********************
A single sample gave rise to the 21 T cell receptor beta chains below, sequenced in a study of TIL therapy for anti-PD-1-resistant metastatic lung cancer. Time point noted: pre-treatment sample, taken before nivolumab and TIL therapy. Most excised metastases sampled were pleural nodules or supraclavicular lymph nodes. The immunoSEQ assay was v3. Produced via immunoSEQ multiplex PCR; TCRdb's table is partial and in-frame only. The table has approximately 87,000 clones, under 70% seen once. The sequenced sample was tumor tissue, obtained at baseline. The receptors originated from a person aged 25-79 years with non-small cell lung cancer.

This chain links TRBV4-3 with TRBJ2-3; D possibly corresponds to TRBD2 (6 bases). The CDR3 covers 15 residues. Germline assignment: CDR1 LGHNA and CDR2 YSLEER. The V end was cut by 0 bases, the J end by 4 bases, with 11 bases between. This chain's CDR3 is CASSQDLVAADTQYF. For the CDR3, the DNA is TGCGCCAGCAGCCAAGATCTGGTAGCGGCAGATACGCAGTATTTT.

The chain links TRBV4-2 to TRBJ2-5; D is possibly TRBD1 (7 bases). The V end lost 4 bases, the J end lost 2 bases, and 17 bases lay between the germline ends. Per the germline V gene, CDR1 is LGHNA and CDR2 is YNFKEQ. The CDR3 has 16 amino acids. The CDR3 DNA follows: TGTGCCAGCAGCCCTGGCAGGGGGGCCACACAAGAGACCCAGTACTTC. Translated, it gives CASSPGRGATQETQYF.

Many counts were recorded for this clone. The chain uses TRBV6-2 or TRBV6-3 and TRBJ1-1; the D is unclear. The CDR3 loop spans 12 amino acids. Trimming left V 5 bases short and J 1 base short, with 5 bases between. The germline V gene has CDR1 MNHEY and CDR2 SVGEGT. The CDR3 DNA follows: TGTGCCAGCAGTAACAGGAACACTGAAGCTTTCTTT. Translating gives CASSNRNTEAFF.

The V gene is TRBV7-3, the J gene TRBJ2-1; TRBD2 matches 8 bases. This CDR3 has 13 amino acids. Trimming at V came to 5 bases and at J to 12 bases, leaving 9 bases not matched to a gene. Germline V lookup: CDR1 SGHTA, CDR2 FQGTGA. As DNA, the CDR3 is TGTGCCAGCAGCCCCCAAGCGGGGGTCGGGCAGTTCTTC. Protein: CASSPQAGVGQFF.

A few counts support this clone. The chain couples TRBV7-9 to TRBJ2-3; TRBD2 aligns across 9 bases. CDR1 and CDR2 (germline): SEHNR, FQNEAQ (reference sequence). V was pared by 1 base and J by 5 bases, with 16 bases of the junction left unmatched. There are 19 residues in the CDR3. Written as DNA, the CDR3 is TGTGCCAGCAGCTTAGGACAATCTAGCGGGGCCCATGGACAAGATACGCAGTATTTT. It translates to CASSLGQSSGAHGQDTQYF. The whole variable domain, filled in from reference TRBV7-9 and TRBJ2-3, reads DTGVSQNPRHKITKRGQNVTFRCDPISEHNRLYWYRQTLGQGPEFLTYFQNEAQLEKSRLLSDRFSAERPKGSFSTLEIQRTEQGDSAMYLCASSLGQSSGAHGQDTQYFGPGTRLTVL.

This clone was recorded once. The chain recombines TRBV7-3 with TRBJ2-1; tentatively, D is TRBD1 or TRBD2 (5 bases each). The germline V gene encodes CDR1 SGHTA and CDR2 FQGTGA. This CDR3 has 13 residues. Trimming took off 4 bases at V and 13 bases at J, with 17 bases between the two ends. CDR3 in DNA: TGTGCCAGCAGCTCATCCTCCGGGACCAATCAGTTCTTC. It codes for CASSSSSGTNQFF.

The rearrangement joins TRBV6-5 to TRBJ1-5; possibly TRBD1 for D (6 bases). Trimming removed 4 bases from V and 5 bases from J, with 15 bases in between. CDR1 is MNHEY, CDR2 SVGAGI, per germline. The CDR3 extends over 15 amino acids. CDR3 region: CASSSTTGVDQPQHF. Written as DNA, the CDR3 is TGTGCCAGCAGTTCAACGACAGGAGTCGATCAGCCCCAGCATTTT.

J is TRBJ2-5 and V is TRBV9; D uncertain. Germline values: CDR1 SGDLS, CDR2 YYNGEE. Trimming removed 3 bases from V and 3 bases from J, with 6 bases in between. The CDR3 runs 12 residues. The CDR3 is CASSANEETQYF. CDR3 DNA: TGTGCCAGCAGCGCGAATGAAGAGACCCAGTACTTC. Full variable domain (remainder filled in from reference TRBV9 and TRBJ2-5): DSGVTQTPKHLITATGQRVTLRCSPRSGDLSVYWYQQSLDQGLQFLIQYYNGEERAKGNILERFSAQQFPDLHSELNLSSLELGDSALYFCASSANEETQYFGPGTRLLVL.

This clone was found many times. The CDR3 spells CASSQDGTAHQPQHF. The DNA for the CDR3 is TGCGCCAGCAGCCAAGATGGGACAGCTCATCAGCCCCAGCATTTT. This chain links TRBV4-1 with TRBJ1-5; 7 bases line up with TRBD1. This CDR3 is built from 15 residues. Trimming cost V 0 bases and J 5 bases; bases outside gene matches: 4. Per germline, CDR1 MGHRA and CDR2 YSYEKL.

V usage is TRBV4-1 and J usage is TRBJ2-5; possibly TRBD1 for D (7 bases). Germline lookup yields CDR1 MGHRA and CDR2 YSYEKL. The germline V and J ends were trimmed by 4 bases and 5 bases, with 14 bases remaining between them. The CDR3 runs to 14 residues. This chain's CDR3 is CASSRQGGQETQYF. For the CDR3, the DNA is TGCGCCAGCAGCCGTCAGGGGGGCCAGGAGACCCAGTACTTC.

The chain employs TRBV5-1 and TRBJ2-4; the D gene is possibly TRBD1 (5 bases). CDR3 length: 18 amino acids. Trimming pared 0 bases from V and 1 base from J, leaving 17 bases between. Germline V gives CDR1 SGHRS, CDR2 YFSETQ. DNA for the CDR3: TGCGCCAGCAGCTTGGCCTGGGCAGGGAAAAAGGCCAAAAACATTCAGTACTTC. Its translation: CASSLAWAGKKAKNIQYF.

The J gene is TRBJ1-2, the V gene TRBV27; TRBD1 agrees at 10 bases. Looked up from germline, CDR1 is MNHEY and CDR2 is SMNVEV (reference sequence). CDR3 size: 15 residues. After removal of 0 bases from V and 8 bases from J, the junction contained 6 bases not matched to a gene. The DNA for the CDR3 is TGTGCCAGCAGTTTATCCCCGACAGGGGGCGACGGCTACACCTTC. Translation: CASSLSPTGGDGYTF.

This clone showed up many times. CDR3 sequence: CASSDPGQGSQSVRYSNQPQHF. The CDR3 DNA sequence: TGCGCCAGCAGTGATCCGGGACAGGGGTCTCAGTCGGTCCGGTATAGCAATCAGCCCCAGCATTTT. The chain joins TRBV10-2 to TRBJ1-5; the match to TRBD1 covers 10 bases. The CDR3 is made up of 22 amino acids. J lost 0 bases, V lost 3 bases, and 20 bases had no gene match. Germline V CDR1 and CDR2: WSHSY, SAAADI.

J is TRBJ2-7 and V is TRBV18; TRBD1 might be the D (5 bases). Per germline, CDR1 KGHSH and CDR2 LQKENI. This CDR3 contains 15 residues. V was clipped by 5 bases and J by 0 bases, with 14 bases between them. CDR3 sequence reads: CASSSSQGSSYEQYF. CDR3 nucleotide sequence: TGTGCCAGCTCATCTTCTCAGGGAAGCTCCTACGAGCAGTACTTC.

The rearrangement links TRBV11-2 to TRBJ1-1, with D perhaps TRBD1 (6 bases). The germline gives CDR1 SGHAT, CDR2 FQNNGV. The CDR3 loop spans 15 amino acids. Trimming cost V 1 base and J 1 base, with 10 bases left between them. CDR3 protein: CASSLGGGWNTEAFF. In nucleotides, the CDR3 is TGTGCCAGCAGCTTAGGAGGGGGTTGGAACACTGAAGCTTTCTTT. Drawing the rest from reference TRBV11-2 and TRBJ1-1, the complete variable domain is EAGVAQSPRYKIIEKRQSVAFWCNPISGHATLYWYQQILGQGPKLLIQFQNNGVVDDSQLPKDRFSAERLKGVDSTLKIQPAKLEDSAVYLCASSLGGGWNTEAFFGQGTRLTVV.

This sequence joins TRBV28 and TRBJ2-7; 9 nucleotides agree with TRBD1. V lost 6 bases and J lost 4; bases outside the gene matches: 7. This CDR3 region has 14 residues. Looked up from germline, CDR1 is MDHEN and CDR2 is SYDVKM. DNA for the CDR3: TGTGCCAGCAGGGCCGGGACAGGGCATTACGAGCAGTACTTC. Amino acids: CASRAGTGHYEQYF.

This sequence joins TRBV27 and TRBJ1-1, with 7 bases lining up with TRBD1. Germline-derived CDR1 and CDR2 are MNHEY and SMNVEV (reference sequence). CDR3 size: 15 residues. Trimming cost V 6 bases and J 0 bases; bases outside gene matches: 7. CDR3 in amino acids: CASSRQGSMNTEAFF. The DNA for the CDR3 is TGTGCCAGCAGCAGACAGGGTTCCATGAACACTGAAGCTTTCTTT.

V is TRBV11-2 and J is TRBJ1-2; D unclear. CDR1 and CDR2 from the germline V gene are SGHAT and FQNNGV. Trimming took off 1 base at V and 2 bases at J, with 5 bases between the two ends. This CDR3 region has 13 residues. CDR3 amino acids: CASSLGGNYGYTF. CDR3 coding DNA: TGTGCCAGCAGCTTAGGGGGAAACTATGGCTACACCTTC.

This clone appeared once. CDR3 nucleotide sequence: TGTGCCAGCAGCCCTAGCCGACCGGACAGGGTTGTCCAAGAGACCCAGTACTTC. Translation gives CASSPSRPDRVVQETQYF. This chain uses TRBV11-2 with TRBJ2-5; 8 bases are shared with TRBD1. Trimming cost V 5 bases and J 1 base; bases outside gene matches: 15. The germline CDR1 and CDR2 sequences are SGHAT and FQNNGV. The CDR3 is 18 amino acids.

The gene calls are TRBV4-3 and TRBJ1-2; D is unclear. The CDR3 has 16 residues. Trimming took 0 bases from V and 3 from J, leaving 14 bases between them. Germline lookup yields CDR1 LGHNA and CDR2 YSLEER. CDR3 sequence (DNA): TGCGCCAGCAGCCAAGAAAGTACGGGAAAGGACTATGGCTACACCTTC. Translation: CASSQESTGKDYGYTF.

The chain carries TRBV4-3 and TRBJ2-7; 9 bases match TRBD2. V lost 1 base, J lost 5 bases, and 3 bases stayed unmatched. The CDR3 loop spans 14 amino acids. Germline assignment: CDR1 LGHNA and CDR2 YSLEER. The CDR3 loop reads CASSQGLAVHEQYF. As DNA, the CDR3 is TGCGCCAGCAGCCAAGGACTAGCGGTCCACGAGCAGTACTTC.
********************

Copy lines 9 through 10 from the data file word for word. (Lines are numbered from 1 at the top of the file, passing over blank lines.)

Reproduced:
J is TRBJ2-5 and V is TRBV9; D uncertain. Germline values: CDR1 SGDLS, CDR2 YYNGEE. Trimming removed 3 bases from V and 3 bases from J, with 6 bases in between. The CDR3 runs 12 residues. The CDR3 is CASSANEETQYF. CDR3 DNA: TGTGCCAGCAGCGCGAATGAAGAGACCCAGTACTTC. Full variable domain (remainder filled in from reference TRBV9 and TRBJ2-5): DSGVTQTPKHLITATGQRVTLRCSPRSGDLSVYWYQQSLDQGLQFLIQYYNGEERAKGNILERFSAQQFPDLHSELNLSSLELGDSALYFCASSANEETQYFGPGTRLLVL.

This clone was found many times. The CDR3 spells CASSQDGTAHQPQHF. The DNA for the CDR3 is TGCGCCAGCAGCCAAGATGGGACAGCTCATCAGCCCCAGCATTTT. This chain links TRBV4-1 with TRBJ1-5; 7 bases line up with TRBD1. This CDR3 is built from 15 residues. Trimming cost V 0 bases and J 5 bases; bases outside gene matches: 4. Per germline, CDR1 MGHRA and CDR2 YSYEKL.